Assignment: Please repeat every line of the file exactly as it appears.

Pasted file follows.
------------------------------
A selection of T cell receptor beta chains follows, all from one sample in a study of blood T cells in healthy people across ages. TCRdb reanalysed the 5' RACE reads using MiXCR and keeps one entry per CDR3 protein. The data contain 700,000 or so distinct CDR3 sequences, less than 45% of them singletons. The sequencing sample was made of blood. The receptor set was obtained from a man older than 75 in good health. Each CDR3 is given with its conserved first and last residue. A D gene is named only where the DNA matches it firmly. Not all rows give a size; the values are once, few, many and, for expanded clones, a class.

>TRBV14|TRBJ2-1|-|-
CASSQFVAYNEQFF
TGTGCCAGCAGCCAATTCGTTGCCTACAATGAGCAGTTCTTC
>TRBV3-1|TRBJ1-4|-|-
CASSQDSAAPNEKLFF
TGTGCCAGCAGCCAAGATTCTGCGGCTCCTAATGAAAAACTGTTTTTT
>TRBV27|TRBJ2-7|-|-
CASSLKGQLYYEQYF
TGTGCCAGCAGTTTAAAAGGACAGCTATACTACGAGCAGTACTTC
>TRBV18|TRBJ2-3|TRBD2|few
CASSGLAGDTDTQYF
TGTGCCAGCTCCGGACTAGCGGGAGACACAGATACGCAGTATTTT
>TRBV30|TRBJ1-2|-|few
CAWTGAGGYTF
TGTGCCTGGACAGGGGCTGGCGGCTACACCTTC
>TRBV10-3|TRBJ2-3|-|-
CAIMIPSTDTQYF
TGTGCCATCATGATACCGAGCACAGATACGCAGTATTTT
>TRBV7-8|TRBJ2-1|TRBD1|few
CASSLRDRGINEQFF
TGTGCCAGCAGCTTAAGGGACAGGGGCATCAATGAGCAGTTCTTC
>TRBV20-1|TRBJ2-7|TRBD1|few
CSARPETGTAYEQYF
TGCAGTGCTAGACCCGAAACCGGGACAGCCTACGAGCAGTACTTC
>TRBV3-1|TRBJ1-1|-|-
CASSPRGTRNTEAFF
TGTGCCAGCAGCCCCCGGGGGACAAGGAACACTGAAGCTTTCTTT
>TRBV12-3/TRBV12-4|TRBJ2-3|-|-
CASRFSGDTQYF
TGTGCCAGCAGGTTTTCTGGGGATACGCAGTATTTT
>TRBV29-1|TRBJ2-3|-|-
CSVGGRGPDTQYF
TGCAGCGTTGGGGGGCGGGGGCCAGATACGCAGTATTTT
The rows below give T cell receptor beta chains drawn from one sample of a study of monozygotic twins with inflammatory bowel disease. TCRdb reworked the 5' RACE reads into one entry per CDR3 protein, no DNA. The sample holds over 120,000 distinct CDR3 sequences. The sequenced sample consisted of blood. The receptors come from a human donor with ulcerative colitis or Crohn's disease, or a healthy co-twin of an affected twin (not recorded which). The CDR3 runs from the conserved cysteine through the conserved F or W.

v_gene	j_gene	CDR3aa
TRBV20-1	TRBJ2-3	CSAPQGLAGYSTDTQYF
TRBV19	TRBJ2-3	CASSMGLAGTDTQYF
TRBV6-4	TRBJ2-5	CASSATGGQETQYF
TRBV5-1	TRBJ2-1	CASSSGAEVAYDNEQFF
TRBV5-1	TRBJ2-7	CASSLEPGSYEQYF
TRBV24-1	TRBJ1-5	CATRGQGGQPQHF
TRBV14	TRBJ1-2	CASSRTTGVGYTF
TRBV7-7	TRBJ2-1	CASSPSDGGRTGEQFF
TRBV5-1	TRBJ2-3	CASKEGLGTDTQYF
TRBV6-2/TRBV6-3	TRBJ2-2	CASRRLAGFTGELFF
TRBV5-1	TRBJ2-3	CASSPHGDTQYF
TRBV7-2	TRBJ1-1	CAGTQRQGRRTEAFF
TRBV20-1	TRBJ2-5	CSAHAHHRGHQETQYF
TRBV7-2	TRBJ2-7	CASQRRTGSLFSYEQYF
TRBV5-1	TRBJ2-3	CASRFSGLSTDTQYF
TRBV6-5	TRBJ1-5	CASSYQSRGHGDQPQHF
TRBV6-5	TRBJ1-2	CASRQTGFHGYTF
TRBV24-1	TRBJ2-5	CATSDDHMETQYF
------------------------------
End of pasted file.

A selection of T cell receptor beta chains follows, all from one sample in a study of blood T cells in healthy people across ages. TCRdb reanalysed the 5' RACE reads using MiXCR and keeps one entry per CDR3 protein. The data contain 700,000 or so distinct CDR3 sequences, less than 45% of them singletons. The sequencing sample was made of blood. The receptor set was obtained from a man older than 75 in good health. Each CDR3 is given with its conserved first and last residue. A D gene is named only where the DNA matches it firmly. Not all rows give a size; the values are once, few, many and, for expanded clones, a class.

>TRBV14|TRBJ2-1|-|-
CASSQFVAYNEQFF
TGTGCCAGCAGCCAATTCGTTGCCTACAATGAGCAGTTCTTC
>TRBV3-1|TRBJ1-4|-|-
CASSQDSAAPNEKLFF
TGTGCCAGCAGCCAAGATTCTGCGGCTCCTAATGAAAAACTGTTTTTT
>TRBV27|TRBJ2-7|-|-
CASSLKGQLYYEQYF
TGTGCCAGCAGTTTAAAAGGACAGCTATACTACGAGCAGTACTTC
>TRBV18|TRBJ2-3|TRBD2|few
CASSGLAGDTDTQYF
TGTGCCAGCTCCGGACTAGCGGGAGACACAGATACGCAGTATTTT
>TRBV30|TRBJ1-2|-|few
CAWTGAGGYTF
TGTGCCTGGACAGGGGCTGGCGGCTACACCTTC
>TRBV10-3|TRBJ2-3|-|-
CAIMIPSTDTQYF
TGTGCCATCATGATACCGAGCACAGATACGCAGTATTTT
>TRBV7-8|TRBJ2-1|TRBD1|few
CASSLRDRGINEQFF
TGTGCCAGCAGCTTAAGGGACAGGGGCATCAATGAGCAGTTCTTC
>TRBV20-1|TRBJ2-7|TRBD1|few
CSARPETGTAYEQYF
TGCAGTGCTAGACCCGAAACCGGGACAGCCTACGAGCAGTACTTC
>TRBV3-1|TRBJ1-1|-|-
CASSPRGTRNTEAFF
TGTGCCAGCAGCCCCCGGGGGACAAGGAACACTGAAGCTTTCTTT
>TRBV12-3/TRBV12-4|TRBJ2-3|-|-
CASRFSGDTQYF
TGTGCCAGCAGGTTTTCTGGGGATACGCAGTATTTT
>TRBV29-1|TRBJ2-3|-|-
CSVGGRGPDTQYF
TGCAGCGTTGGGGGGCGGGGGCCAGATACGCAGTATTTT
The rows below give T cell receptor beta chains drawn from one sample of a study of monozygotic twins with inflammatory bowel disease. TCRdb reworked the 5' RACE reads into one entry per CDR3 protein, no DNA. The sample holds over 120,000 distinct CDR3 sequences. The sequenced sample consisted of blood. The receptors come from a human donor with ulcerative colitis or Crohn's disease, or a healthy co-twin of an affected twin (not recorded which). The CDR3 runs from the conserved cysteine through the conserved F or W.

v_gene	j_gene	CDR3aa
TRBV20-1	TRBJ2-3	CSAPQGLAGYSTDTQYF
TRBV19	TRBJ2-3	CASSMGLAGTDTQYF
TRBV6-4	TRBJ2-5	CASSATGGQETQYF
TRBV5-1	TRBJ2-1	CASSSGAEVAYDNEQFF
TRBV5-1	TRBJ2-7	CASSLEPGSYEQYF
TRBV24-1	TRBJ1-5	CATRGQGGQPQHF
TRBV14	TRBJ1-2	CASSRTTGVGYTF
TRBV7-7	TRBJ2-1	CASSPSDGGRTGEQFF
TRBV5-1	TRBJ2-3	CASKEGLGTDTQYF
TRBV6-2/TRBV6-3	TRBJ2-2	CASRRLAGFTGELFF
TRBV5-1	TRBJ2-3	CASSPHGDTQYF
TRBV7-2	TRBJ1-1	CAGTQRQGRRTEAFF
TRBV20-1	TRBJ2-5	CSAHAHHRGHQETQYF
TRBV7-2	TRBJ2-7	CASQRRTGSLFSYEQYF
TRBV5-1	TRBJ2-3	CASRFSGLSTDTQYF
TRBV6-5	TRBJ1-5	CASSYQSRGHGDQPQHF
TRBV6-5	TRBJ1-2	CASRQTGFHGYTF
TRBV24-1	TRBJ2-5	CATSDDHMETQYF